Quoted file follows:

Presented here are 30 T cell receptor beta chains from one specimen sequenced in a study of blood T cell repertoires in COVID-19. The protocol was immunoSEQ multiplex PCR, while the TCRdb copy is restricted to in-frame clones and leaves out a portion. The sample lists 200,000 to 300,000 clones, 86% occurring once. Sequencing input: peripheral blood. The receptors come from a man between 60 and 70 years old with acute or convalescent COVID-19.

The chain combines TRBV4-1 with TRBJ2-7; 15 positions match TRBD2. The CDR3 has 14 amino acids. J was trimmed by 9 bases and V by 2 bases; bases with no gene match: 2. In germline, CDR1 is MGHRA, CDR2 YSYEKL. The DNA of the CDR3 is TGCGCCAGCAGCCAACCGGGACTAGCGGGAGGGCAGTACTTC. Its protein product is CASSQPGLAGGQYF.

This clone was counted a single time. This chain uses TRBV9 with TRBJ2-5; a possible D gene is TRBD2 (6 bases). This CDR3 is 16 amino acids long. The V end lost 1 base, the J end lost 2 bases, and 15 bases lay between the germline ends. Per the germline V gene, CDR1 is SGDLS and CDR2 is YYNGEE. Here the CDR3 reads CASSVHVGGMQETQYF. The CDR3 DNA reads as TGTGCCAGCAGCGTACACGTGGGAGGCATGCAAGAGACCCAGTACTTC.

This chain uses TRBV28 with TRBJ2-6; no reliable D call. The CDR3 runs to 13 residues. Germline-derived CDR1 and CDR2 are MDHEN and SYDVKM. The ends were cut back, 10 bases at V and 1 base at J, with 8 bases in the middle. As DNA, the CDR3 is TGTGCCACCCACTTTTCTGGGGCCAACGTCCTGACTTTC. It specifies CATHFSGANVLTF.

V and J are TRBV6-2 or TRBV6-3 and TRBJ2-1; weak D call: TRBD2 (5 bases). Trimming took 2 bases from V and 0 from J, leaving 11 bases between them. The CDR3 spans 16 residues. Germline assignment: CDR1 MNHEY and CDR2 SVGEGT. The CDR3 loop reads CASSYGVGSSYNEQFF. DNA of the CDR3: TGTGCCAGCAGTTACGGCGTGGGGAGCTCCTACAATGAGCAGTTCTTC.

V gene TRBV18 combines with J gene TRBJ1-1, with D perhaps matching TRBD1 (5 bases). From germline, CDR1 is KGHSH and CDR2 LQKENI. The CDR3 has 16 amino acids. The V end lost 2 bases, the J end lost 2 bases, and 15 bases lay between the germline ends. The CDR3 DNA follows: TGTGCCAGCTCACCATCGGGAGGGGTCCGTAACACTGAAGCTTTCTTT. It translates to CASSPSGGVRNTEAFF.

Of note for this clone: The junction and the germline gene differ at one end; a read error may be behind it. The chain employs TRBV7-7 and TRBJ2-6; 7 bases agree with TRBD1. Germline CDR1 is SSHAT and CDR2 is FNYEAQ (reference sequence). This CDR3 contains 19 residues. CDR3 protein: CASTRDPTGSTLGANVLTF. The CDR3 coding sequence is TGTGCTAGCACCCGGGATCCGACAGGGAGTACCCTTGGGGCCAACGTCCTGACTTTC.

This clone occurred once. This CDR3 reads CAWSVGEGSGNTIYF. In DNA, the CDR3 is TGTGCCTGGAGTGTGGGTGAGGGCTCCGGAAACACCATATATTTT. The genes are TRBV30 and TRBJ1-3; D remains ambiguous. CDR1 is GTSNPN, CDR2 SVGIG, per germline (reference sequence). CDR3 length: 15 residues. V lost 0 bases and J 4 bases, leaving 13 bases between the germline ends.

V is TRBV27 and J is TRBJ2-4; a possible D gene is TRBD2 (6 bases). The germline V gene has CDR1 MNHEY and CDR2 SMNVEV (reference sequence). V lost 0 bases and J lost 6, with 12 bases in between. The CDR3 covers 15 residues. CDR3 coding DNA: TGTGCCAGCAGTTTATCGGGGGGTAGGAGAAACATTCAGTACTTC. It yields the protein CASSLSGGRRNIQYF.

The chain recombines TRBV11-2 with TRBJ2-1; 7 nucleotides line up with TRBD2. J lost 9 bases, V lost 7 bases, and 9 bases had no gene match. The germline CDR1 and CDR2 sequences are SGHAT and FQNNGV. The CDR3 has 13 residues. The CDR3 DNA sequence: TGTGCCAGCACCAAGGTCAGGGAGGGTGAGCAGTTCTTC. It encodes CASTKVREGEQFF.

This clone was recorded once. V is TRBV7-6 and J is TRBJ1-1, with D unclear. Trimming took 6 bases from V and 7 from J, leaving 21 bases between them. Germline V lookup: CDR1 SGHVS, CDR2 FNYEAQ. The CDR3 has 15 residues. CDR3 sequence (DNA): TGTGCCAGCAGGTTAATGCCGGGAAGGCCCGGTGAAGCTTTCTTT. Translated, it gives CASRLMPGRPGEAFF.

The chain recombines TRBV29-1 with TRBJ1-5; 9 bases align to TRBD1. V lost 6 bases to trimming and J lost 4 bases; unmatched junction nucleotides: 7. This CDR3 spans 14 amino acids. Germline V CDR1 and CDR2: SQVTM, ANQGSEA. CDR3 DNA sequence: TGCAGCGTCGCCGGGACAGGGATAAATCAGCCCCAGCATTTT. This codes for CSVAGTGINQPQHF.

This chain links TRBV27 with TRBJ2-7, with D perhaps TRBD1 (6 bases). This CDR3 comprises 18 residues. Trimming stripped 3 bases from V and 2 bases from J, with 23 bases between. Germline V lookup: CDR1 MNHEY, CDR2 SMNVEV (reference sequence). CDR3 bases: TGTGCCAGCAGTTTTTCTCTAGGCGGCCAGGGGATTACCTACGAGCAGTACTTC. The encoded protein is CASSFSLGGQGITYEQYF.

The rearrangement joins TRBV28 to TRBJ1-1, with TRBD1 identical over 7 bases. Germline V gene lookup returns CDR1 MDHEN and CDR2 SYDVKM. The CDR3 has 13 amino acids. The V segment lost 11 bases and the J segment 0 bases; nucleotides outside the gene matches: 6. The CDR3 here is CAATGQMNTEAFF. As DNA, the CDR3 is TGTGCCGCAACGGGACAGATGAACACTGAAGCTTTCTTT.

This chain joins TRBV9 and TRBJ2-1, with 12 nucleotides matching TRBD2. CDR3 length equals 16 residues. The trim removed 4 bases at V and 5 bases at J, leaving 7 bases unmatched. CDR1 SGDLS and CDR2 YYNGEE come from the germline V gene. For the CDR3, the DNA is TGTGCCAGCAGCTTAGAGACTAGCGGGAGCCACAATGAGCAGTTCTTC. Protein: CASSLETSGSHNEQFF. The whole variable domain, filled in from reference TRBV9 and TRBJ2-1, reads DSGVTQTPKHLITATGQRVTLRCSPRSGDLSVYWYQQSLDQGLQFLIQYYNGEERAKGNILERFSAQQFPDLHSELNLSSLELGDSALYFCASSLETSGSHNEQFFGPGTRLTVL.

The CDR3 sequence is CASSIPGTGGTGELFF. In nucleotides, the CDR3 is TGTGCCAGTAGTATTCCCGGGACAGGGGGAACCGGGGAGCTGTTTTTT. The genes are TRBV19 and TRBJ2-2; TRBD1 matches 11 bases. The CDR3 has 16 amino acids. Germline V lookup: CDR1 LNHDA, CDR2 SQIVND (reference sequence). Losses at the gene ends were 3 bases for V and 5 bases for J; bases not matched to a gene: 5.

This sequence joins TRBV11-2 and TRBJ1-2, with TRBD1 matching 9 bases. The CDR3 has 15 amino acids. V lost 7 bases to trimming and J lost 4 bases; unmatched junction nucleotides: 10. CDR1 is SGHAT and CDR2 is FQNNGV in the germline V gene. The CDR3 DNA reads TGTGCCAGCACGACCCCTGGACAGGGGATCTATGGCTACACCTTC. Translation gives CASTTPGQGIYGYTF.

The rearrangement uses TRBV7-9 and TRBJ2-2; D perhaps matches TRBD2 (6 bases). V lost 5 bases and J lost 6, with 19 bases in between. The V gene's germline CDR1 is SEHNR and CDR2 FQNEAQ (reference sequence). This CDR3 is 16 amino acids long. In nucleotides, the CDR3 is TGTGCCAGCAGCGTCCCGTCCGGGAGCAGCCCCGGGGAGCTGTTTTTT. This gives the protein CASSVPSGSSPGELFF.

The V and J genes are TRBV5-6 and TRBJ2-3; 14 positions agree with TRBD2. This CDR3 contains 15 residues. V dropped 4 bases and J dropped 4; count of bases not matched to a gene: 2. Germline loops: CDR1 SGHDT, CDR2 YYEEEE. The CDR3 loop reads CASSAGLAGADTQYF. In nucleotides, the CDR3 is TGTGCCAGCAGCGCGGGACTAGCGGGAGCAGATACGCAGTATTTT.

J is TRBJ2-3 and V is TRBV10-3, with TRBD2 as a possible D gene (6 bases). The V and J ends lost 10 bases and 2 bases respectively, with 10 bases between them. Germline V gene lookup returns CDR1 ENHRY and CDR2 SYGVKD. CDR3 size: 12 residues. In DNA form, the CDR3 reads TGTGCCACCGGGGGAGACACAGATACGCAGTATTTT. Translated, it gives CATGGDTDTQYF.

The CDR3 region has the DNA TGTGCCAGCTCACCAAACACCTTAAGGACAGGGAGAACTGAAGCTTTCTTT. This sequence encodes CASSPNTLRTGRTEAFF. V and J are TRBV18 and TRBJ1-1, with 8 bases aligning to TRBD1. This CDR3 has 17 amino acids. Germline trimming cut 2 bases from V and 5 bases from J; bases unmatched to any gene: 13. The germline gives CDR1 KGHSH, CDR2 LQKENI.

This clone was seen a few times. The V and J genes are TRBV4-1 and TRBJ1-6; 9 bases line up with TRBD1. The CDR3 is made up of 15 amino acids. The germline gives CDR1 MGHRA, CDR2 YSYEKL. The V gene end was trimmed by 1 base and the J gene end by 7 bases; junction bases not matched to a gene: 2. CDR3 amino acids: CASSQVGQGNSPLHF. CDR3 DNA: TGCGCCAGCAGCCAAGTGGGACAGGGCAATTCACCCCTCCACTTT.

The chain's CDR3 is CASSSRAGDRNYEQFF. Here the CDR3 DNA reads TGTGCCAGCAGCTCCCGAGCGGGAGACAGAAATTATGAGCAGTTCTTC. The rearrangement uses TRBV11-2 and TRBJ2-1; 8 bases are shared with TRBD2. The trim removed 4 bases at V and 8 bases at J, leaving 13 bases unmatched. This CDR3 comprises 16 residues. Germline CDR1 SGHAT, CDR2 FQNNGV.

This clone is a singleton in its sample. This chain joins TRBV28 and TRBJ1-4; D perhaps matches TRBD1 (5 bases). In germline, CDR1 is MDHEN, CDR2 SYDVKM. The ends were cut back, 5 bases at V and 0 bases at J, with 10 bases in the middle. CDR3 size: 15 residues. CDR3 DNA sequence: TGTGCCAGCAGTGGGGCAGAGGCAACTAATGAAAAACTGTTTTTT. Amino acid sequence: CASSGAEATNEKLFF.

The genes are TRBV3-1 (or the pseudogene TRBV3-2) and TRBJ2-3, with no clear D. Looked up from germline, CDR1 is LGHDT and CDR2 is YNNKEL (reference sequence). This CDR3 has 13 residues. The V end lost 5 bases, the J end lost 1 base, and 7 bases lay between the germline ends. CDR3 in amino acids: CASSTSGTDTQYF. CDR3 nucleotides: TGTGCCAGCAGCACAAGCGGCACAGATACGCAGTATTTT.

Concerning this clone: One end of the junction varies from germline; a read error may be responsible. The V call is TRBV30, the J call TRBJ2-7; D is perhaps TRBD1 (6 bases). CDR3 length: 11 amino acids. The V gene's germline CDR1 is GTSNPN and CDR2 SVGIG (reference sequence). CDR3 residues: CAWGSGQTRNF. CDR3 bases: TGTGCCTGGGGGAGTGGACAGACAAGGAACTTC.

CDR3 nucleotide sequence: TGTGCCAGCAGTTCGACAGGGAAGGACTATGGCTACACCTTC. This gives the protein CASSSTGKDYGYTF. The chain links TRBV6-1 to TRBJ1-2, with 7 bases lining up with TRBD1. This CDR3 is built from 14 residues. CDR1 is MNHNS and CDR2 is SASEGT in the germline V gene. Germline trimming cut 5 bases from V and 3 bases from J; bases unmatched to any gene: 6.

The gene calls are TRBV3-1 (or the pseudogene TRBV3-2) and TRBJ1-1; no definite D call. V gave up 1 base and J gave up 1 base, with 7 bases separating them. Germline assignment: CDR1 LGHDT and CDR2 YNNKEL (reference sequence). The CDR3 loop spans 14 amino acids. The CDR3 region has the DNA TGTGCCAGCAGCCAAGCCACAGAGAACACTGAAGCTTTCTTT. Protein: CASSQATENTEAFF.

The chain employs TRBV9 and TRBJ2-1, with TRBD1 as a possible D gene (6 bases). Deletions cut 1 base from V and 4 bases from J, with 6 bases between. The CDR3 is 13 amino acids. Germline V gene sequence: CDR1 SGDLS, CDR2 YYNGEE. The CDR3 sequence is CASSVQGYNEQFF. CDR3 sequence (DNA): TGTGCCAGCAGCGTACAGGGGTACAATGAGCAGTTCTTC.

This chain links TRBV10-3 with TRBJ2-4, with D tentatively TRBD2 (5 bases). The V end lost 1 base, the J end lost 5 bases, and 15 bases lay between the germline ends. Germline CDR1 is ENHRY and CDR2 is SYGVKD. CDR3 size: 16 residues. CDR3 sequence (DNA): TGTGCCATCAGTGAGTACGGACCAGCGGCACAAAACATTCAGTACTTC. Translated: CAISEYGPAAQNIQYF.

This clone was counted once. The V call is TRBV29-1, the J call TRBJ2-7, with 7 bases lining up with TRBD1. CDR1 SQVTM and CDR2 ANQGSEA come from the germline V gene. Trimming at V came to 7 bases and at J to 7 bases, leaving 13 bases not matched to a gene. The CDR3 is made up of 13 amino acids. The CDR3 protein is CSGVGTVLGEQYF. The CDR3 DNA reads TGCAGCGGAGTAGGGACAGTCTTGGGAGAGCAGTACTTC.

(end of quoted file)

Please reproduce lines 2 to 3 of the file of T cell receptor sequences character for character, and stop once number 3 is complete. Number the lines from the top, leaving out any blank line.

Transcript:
The chain combines TRBV4-1 with TRBJ2-7; 15 positions match TRBD2. The CDR3 has 14 amino acids. J was trimmed by 9 bases and V by 2 bases; bases with no gene match: 2. In germline, CDR1 is MGHRA, CDR2 YSYEKL. The DNA of the CDR3 is TGCGCCAGCAGCCAACCGGGACTAGCGGGAGGGCAGTACTTC. Its protein product is CASSQPGLAGGQYF.

This clone was counted a single time. This chain uses TRBV9 with TRBJ2-5; a possible D gene is TRBD2 (6 bases). This CDR3 is 16 amino acids long. The V end lost 1 base, the J end lost 2 bases, and 15 bases lay between the germline ends. Per the germline V gene, CDR1 is SGDLS and CDR2 is YYNGEE. Here the CDR3 reads CASSVHVGGMQETQYF. The CDR3 DNA reads as TGTGCCAGCAGCGTACACGTGGGAGGCATGCAAGAGACCCAGTACTTC.